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Lebanese parliamentThe Lebanese parliament voted on Wednesday to extend its own mandate until June 2017 despite the fact that two rival Christian parties boycotted the session .

The Free Patriotic Movement which is headed by MP Michel Aoun and the Phalange Party which is headed by former Lebanese president Amine Gemayel boycotted the voting session.

The Change and Reform parliamentary bloc which is headed by Aoun and which includes several parties in addition to FPM went different ways. While Marada MovementMPS voted for the extension the Armenian Tashnag Party MPs voted against .

The draft-law which was proposed by Zahle MP Nicolas Fattoush and which extends parliament’s mandate for two years and seven months( until June 20, 2017) received the vote of 95 MPs out of 128.

Despite the boycott by some Christian parties, the Lebanese Forces, another main Christian party, voted in favor of the extension, claiming that the Lebanese institutions would be paralyzed if MPs failed to extend their own term.

According to LF claim if parliamentary elections were held amid a vacuum at the helm of the country’s top Christian post, the government would become illegitimate because the constitution states that the head of state should name a new prime minister to form the cabinet. Lebanon has been without a head of state since May 25 when Michel Suleiman’s six-year term ended.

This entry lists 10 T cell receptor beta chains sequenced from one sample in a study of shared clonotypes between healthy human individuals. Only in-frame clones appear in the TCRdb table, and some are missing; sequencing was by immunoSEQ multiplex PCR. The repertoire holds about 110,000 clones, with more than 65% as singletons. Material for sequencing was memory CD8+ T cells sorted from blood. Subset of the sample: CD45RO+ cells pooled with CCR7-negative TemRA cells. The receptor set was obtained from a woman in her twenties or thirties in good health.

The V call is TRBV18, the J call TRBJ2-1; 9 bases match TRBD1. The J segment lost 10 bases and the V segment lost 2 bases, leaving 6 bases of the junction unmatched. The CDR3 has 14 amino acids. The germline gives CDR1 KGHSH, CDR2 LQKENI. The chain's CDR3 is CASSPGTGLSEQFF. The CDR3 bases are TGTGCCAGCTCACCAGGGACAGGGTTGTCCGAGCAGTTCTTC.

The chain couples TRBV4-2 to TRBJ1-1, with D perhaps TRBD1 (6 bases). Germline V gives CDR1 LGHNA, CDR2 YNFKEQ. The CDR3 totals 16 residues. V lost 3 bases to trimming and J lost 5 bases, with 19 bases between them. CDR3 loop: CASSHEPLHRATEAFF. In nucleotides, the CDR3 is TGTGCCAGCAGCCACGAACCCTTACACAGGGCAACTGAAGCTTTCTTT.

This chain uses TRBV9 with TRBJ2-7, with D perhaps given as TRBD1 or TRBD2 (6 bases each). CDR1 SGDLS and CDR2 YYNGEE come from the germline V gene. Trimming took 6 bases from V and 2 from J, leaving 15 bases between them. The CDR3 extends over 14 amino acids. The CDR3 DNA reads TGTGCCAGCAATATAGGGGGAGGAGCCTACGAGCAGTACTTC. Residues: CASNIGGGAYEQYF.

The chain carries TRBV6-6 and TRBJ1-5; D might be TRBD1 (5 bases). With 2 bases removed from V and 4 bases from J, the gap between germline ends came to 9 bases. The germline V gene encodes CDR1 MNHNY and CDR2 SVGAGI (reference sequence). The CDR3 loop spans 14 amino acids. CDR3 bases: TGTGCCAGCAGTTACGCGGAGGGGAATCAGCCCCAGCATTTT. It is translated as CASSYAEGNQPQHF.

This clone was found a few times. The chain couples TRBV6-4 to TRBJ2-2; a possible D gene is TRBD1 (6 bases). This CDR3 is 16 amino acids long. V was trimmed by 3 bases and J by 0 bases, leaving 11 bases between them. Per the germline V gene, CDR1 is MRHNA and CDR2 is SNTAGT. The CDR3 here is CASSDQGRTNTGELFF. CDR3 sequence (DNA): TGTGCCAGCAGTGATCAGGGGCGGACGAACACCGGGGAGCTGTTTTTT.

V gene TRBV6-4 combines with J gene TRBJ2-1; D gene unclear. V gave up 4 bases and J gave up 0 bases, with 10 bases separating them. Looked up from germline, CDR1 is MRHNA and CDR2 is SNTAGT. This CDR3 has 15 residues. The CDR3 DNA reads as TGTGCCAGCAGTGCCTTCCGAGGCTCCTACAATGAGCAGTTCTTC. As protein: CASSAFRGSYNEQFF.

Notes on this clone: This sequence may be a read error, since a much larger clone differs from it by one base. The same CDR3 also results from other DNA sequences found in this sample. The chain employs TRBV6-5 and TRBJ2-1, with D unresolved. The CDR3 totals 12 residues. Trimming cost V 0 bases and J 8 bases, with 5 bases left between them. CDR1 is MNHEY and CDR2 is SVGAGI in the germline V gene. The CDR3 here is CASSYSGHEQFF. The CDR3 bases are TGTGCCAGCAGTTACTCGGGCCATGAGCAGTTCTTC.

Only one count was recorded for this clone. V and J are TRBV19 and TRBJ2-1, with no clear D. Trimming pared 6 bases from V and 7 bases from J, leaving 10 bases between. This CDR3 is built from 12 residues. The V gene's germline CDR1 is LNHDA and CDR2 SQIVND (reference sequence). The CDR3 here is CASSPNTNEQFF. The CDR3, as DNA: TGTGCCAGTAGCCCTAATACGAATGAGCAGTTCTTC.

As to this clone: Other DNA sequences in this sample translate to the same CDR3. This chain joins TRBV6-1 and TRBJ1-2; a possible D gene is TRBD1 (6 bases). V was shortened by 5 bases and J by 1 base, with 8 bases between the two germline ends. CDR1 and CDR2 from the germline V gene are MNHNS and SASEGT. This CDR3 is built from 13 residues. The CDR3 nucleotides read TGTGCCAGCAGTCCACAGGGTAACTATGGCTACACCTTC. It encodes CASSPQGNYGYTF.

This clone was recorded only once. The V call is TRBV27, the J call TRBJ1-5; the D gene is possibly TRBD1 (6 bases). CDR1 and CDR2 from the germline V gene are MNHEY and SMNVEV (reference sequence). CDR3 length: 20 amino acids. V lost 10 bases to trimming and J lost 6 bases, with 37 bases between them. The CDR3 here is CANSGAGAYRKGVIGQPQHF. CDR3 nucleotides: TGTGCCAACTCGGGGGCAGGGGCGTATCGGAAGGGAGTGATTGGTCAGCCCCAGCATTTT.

Reactions after the vote
MP Sethrida Geagea, wife of presidential candidate Samir Geagea said following the session that the LF was compelled to vote for the extension because it wants to “save the country by taking unpopular decisions.”

Similarly Progressive Socialist Party leader MP Walid Jumblat announced that the extension was aimed at averting vacuum.

But the FPM described the vote as an attempt to abolish democracy and the rotation of power.

Foreign Minister Jebran Bassil, who is not an MP but is Aoun’s son-in-law, said: “We just witnessed a robbery in parliament.”

protest against parliament extensionThis was the second time parliamentarians extends it own terms, giving it a full eight years in power— double the allowed 4 year mandate.

The Civil Movement for Accountability (CMFA) activists staged a protest  at an area near Nejmeh Square in downtown Beirut where the parliament is located in an attempt to block the vote. Dozens of CMFA members sought to stop the vehicles carrying lawmakers from reaching parliament and also pelted several  cars  of lawmakers  with tomatoes and eggs.

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